If the variables occur in this list in an unchanging cyclic order, then this fixes the order of species in the loop, i.e., a variable activates or represses the one immediately following it in the list. Otherwise, a single negative feedback loop is inconsistent with the time series. Furthermore, if any variable changes sign more than twice in one period then, too, a single loop is inconsistent with the time series.

Construct the symbolic dynamics for the time series, with +/− symbols listed in the order obtained in step 2.

If the symbolic dynamics is not periodic, a single negative feedback loop is inconsistent with the time series. Otherwise, start with any variable and the one pointing to it (say, variables B and A) and note the steps where B changes sign. If at the previous step (before B changed), A had the same sign as B then A represses B, otherwise it activates B (see Fig. 1 b).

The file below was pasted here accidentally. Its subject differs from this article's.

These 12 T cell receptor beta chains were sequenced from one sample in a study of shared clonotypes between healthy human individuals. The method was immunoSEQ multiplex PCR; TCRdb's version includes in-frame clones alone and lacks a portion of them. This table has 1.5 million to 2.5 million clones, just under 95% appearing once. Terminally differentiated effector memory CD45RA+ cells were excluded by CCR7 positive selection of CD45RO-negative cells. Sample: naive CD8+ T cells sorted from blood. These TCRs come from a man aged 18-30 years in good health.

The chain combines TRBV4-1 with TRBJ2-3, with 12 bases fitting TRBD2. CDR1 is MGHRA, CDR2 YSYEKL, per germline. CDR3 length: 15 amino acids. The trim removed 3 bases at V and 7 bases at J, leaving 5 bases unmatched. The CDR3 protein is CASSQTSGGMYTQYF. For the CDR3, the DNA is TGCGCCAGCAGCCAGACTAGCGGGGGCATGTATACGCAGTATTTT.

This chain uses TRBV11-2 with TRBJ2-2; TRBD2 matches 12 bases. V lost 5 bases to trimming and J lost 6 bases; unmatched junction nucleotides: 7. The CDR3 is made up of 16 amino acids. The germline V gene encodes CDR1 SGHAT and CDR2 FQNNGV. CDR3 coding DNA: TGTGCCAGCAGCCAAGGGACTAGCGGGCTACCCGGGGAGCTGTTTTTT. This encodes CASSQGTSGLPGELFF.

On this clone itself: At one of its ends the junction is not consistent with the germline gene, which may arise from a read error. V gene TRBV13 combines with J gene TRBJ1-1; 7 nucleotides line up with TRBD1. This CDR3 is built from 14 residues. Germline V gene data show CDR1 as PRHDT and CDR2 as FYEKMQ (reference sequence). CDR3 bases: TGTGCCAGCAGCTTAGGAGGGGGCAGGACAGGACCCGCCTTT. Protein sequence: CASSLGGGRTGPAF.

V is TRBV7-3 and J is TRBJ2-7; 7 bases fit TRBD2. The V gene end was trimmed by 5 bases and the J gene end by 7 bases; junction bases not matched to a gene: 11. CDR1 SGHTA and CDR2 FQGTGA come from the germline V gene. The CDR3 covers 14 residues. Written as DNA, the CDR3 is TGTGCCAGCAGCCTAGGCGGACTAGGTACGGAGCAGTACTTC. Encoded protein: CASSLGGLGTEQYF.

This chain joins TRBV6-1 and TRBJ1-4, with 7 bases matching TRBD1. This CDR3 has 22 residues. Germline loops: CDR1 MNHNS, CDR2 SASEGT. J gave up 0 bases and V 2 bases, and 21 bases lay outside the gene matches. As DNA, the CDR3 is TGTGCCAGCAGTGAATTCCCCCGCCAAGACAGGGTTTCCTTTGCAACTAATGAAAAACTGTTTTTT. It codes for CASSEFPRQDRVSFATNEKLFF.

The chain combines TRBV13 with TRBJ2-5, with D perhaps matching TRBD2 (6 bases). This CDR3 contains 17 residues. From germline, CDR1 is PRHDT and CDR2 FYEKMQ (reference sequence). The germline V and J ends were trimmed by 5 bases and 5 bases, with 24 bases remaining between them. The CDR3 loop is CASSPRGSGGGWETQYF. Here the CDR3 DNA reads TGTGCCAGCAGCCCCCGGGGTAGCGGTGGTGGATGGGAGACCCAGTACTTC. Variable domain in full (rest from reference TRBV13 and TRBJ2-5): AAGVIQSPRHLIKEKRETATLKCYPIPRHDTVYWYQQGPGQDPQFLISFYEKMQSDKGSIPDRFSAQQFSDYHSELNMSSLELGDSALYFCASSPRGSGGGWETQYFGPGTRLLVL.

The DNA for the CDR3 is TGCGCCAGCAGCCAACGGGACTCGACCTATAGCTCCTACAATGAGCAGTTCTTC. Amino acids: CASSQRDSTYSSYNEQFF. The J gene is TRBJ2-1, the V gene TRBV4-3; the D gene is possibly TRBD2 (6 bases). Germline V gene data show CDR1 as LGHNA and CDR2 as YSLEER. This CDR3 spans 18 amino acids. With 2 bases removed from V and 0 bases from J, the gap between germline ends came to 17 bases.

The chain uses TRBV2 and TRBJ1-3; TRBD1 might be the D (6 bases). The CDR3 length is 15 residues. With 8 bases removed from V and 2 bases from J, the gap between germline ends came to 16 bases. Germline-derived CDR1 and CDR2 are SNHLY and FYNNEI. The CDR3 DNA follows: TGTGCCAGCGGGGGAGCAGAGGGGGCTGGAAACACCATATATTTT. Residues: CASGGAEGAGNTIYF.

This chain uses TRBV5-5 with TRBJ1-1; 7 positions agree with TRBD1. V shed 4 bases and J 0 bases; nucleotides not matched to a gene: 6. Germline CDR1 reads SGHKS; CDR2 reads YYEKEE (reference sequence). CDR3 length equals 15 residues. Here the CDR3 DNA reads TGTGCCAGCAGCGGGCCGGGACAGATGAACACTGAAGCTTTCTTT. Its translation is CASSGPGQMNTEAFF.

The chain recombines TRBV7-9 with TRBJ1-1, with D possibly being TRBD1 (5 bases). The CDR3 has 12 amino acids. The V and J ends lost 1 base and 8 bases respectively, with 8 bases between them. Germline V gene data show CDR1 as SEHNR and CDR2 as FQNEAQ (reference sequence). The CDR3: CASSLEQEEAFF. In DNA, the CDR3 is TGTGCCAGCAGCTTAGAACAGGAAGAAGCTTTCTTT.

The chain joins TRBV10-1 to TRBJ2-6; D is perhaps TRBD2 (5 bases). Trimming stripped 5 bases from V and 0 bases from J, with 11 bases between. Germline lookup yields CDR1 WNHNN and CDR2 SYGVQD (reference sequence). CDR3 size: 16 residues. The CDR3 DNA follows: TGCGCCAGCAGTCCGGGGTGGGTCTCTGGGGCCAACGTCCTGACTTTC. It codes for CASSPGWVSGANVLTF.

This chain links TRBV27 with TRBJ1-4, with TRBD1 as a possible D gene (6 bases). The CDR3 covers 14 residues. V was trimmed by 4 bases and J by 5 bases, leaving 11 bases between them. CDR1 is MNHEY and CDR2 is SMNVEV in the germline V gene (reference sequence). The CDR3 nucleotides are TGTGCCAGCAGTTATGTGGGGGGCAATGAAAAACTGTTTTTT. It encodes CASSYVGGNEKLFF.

This procedure is repeated for each variable to obtain the effect of the preceding variable. For example, in Fig. 1, we conclude that p53 activates Mdm2, and Mdm2 represses p53. If the various sign changes of any variable give inconsistent conclusions, then a single negative feedback loop is inconsistent with the time series.

If the number of repressors in the loop is even, then a single negative feedback loop is inconsistent with the time series.